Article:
Adoption Ethics - An Introduction

In 2010, Amber and I were somewhere around three reams of paper into an international adoption. We had chosen the country of origin, completed the application with our prospective adoption agency, and begun the process compiling our dossier--a group of legal documents required by our would-be child's country of origin. We had begun the process of figuring exactly how we would manage the over $20,000.00 in expenses that we would incur in the process. We had chosen the name of our little girl, purchased a few pink dresses and the like, and re-familiarized ourselves with the soundtracks of Beauty and the Beast and The Little Mermaid. But in the process of preparing for the coming adoption, I ran across this video. (Warning: Examples of Adoption Fraud.)

I am well aware that investigative journalism can be biased, that it sometimes sensationalizes for the sake of making a story more compelling. But after I watched the "Fly Away Home," a few questions continued to nag.

I devoured journal articles on the topics of international adoption. Questions still nagged.

I reviewed reports of previously closed countries such as Guatemala and Cambodia. Questions still nagged.

And Chief among the nagging question was this: how can I be sure that my little girl wasn't being trafficked from a family unit that could provide for her needs within the social context of her birth?

And here's where it gets sort of mucky. Amber and I discussed the concerns, and I called our prospective adoption agency. I asked the question--how do I know that my daughter was not trafficked into the adoption care system?--and the answer I received lacked nuance, was impractical, and dismissive. The answer? "It's the duty of the local government to make sure that children aren't trafficked into the system," we were told.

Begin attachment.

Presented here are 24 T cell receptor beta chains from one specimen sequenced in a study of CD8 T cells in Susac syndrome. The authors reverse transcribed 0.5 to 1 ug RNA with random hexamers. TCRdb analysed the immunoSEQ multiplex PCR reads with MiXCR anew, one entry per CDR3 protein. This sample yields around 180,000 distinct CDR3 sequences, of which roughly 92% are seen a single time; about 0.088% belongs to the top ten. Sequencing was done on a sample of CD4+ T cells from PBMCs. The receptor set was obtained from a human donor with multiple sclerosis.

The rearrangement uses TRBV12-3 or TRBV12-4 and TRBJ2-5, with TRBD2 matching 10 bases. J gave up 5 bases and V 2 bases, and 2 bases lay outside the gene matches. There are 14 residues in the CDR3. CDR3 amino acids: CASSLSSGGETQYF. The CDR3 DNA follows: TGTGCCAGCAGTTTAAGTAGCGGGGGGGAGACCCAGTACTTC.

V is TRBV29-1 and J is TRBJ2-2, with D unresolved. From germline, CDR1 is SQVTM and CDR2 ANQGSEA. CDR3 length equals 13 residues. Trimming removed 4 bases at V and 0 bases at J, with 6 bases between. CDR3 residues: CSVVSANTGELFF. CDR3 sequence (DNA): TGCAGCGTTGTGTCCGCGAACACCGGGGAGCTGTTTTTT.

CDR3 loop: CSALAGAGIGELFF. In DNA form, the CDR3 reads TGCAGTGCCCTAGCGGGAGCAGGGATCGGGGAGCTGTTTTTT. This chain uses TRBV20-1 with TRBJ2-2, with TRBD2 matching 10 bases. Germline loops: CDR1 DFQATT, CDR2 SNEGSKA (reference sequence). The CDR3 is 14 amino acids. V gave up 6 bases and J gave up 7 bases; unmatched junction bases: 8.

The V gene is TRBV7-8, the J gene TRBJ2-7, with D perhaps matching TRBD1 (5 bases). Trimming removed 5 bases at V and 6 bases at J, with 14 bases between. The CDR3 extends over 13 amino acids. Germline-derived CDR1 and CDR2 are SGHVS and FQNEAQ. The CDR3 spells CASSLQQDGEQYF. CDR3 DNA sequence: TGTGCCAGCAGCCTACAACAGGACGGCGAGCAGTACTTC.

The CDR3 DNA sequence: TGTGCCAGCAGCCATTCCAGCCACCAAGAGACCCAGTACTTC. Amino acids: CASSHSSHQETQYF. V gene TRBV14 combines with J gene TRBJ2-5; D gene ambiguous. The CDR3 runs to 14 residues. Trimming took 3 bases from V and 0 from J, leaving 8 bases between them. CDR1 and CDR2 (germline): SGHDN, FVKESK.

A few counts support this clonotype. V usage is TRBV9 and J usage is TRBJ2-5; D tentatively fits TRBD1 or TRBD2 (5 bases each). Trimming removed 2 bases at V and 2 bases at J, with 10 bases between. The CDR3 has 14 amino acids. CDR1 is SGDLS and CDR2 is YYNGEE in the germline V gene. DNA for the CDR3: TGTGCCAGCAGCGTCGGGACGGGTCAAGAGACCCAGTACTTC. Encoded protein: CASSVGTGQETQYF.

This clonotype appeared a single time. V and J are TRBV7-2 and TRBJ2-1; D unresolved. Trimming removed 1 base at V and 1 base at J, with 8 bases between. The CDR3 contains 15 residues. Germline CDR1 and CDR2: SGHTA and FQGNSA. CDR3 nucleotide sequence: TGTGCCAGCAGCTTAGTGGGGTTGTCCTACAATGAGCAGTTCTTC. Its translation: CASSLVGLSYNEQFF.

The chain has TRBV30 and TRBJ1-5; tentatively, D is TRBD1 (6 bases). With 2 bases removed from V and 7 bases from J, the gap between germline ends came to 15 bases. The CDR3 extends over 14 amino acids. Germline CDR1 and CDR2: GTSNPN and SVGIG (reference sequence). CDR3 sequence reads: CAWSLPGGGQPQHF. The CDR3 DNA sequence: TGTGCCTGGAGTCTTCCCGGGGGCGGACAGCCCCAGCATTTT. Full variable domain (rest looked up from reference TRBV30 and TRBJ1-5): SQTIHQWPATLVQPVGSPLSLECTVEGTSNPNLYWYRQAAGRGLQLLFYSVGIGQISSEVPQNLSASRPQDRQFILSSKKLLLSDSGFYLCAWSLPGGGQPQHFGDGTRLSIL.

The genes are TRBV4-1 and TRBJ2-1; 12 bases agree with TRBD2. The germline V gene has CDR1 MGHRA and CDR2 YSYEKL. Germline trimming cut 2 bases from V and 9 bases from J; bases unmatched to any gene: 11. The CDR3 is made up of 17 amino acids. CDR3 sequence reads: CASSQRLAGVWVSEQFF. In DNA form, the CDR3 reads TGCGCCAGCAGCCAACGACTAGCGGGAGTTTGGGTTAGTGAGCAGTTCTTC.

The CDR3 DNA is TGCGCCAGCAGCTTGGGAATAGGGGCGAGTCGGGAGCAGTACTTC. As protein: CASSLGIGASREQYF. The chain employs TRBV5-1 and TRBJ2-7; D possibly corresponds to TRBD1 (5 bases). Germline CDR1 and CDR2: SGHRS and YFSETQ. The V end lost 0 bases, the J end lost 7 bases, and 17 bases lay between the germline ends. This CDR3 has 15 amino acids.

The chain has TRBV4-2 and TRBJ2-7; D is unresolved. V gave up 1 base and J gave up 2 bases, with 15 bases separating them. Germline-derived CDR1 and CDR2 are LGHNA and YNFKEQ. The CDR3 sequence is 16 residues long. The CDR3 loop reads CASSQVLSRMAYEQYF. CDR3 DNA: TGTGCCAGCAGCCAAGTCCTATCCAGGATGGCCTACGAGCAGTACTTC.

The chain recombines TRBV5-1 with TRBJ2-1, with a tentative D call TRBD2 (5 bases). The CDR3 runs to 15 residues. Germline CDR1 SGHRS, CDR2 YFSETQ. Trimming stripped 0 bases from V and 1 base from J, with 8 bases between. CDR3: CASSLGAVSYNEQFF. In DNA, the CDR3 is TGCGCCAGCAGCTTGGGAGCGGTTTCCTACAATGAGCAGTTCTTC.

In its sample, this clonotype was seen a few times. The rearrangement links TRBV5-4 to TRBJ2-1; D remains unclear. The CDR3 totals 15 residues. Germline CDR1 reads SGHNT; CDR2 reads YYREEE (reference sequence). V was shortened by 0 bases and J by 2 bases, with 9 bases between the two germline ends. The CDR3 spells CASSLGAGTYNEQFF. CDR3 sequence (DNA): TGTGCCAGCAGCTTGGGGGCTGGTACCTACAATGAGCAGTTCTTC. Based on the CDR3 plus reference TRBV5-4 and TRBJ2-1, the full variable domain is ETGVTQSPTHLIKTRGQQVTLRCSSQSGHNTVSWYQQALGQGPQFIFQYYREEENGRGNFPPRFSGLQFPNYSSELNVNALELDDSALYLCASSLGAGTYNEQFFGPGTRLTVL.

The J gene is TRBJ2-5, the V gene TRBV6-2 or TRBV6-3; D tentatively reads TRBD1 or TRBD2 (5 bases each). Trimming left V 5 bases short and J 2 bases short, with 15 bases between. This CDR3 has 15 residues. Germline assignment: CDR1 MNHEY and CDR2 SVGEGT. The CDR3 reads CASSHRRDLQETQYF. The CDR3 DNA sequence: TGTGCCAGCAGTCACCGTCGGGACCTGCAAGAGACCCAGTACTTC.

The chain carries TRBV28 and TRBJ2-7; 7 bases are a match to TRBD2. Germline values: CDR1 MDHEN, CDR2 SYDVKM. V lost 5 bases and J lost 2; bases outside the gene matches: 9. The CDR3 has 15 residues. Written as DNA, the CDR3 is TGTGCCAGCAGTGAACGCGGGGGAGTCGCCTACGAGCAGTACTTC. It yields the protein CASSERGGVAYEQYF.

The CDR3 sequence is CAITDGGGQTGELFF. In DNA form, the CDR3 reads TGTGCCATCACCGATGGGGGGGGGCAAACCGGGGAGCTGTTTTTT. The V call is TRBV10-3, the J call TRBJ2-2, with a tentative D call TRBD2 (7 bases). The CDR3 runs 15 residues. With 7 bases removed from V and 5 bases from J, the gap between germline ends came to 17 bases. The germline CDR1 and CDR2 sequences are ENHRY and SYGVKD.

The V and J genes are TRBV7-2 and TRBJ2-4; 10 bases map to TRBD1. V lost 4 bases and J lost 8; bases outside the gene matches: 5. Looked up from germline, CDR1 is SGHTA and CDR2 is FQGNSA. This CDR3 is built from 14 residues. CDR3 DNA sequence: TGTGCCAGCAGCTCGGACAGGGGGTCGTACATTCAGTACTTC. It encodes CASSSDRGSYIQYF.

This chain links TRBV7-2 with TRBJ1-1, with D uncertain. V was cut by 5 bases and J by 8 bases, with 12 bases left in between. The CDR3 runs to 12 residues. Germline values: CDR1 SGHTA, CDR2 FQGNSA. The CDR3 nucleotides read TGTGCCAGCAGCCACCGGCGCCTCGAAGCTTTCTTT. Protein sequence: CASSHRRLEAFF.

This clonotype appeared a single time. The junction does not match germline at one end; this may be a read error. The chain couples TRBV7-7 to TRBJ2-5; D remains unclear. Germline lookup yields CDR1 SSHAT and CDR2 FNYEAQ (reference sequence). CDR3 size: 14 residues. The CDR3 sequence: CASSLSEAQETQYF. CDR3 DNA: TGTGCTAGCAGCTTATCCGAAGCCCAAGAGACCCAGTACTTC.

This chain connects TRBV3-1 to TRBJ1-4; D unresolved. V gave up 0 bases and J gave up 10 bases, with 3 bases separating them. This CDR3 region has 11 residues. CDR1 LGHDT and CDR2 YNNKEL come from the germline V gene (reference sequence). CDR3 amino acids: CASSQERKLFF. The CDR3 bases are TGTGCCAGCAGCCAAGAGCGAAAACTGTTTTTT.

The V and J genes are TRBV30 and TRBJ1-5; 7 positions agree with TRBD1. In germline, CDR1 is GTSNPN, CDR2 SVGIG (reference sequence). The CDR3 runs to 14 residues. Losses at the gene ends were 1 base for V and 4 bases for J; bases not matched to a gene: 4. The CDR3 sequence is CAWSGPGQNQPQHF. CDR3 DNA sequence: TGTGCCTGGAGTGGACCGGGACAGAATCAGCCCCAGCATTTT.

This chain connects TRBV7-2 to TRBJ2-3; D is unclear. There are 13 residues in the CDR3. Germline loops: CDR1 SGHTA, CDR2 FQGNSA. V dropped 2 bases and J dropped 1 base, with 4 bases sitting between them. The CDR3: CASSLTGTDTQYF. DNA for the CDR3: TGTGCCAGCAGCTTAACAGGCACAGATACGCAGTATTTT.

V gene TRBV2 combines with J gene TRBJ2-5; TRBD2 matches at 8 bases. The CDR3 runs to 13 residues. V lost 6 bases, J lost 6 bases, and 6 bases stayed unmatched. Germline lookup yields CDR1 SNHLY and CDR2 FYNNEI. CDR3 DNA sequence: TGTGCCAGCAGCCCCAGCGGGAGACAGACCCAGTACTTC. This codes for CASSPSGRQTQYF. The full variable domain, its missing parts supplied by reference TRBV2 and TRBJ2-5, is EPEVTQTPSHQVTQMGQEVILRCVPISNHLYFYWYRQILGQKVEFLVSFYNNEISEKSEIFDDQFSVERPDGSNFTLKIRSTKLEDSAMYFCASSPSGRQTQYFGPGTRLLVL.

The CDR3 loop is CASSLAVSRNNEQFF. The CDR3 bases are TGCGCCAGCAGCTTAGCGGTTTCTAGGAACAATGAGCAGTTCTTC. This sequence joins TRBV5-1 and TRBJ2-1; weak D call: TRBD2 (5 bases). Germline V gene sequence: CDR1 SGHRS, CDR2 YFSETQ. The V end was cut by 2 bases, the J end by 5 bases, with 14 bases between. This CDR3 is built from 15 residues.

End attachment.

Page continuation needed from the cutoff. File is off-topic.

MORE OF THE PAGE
We wrestled with the response. When you are dealing with a country where known corruption exists within the orphan care system, how can you turn a blind eye to potential abuses in the name of trust and duty shifting?

We raised our concerns with others in our community. "Don't worry," some said, "you are doing God's work. Your child will have a better life than they ever will in their home country."

"Better by what standards?" I asked.

In the end, Amber and I were unsatisfied with the answers we received from the agency and those in the adoption community. And after a good bit of soul-searching, a long lot of prayer, and many nights of lost sleep (not to mention a few lost pennies), we withdrew from the adoption process.

We still count it as a miscarriage of sorts.


Our story is essential in understanding my view of international adoption. I'm an advocate of ethical adoption, and I am no stranger to the spiritual metaphors that can be drawn. I am also a lawyer by trade, a policy geek, and a strong believer in the idea that discrete people groups need less paternalistic oversight that we Westerners might think. These are my biases. I am unashamed of them. I wear them in the open so that those who would criticize my views do not feel as if they are trying to draw a bead on a moving target. This, as my friend Mike Rusch might say, is the first step to authentic conversation.

I have been loathe to discuss this topic much publicly. As a preliminary matter, we have many children adopted from international contexts in our local community, and to dispel any rumors, I love these kids and their parents. I do not cast sideways glances, or speculate as to the legitimacy of the adoption. They are members of my community, and I love my community. I do not discuss adoption ethics with them unless asked.